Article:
North and South Korea Set Date For Family Reunions

The countries will allow families a temporary respite from separation

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Yonhap / AFP / Getty Images

South Korea's working-level delegation head Lee Duk-Haeng, right, shakes hands with his North Korean counterpart Park Yong-Il during a meeting on resuming reunions for families separated by the Korean War, at the truce village of Panmunjom on Feb. 5, 2014.

The governments of North and South Korea have agreed to a temporary reunion between family members torn apart by the 1950-53 Korean War.

The event will take place from Feb. 20-25 in Mount Kumgang, an area just north of the South Korean border, Reuters reports. Although North Korea sometimes withdrew permission at short notice, in successful past reunions people were chosen by lottery and allowed to meet briefly with relatives before returning to their homes either side of the border.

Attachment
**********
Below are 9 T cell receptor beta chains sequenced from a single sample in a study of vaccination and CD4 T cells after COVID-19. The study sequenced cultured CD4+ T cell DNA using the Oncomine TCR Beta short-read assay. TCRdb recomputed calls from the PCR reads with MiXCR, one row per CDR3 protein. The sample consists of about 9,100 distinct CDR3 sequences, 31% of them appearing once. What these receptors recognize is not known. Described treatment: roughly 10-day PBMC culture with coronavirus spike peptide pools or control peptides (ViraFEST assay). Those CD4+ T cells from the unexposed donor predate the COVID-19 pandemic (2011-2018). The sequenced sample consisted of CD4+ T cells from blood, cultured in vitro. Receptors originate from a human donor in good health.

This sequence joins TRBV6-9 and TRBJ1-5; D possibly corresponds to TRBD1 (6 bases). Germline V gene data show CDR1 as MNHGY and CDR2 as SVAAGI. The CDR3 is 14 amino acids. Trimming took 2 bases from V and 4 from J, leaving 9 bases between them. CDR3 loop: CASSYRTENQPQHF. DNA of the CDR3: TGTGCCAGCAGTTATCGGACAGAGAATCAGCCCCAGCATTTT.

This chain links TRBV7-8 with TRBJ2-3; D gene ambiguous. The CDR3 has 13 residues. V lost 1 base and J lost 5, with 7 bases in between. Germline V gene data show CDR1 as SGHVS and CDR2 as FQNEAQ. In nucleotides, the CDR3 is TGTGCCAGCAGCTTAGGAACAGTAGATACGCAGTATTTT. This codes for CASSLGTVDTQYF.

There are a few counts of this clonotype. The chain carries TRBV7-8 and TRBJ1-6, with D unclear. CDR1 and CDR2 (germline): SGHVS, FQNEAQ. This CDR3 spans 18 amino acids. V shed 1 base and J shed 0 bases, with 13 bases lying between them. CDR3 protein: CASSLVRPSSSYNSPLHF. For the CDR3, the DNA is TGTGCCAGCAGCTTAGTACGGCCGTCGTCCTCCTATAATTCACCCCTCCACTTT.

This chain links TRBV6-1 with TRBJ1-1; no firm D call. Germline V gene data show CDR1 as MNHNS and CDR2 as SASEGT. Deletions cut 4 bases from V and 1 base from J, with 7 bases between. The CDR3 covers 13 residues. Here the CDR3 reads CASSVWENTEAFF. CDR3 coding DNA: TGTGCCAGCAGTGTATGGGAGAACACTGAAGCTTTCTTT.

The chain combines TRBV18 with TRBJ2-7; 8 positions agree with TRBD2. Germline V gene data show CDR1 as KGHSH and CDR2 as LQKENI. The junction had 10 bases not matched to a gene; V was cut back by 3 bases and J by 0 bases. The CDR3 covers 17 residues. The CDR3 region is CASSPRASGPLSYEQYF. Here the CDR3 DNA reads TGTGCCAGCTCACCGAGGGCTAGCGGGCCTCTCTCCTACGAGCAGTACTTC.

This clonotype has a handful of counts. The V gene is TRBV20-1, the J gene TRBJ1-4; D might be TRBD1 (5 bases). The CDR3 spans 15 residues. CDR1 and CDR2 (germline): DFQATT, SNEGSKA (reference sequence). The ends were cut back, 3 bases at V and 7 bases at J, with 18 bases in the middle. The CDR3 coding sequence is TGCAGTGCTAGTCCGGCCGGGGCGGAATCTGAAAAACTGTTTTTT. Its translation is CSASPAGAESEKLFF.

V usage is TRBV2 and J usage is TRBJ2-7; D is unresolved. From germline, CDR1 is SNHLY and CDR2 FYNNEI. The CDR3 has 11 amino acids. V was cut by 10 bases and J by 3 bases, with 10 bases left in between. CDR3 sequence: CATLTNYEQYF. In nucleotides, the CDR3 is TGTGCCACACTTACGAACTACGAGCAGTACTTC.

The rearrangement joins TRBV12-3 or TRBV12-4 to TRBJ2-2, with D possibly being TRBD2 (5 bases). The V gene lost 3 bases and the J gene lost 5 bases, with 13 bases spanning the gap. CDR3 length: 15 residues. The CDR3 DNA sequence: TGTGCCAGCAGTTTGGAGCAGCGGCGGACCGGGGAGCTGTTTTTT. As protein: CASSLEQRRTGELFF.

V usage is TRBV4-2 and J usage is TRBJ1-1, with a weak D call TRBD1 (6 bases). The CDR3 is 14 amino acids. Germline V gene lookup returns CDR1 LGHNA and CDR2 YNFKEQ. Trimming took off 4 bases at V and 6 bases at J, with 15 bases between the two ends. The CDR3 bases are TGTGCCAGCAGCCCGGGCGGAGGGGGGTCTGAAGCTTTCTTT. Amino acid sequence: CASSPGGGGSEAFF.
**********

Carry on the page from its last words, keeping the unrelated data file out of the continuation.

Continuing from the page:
This latest announcement has been welcomed by both China and the United States, yet it comes amid tensions over Pyongyang’s insistence that Seoul puts an end to its planned military exercises with the United States.

Pyongyang has not officially linked the reunions with its demand that South Korea cancel the regular military drills its army conducts with U.S. forces. However, Seoul says the request will continue to be rejected. A South Korean official said the drills “simply cannot be an issue for us as far as reunions are concerned.”